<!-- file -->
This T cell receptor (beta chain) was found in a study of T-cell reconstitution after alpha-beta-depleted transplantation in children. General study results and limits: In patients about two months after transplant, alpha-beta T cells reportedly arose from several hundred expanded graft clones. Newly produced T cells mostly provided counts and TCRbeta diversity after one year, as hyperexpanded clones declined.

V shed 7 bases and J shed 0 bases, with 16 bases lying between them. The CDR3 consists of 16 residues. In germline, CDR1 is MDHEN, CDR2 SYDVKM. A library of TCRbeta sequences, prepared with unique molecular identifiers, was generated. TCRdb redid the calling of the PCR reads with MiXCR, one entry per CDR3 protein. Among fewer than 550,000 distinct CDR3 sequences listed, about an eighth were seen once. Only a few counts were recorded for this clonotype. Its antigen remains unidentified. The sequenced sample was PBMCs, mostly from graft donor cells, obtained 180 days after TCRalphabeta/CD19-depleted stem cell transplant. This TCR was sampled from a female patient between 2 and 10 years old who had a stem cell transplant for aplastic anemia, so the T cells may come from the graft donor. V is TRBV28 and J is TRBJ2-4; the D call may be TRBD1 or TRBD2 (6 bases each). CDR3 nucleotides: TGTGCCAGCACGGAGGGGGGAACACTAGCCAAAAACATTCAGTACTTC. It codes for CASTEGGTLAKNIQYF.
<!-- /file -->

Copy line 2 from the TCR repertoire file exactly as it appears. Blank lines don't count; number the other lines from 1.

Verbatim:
V shed 7 bases and J shed 0 bases, with 16 bases lying between them. The CDR3 consists of 16 residues. In germline, CDR1 is MDHEN, CDR2 SYDVKM. A library of TCRbeta sequences, prepared with unique molecular identifiers, was generated. TCRdb redid the calling of the PCR reads with MiXCR, one entry per CDR3 protein. Among fewer than 550,000 distinct CDR3 sequences listed, about an eighth were seen once. Only a few counts were recorded for this clonotype. Its antigen remains unidentified. The sequenced sample was PBMCs, mostly from graft donor cells, obtained 180 days after TCRalphabeta/CD19-depleted stem cell transplant. This TCR was sampled from a female patient between 2 and 10 years old who had a stem cell transplant for aplastic anemia, so the T cells may come from the graft donor. V is TRBV28 and J is TRBJ2-4; the D call may be TRBD1 or TRBD2 (6 bases each). CDR3 nucleotides: TGTGCCAGCACGGAGGGGGGAACACTAGCCAAAAACATTCAGTACTTC. It codes for CASTEGGTLAKNIQYF.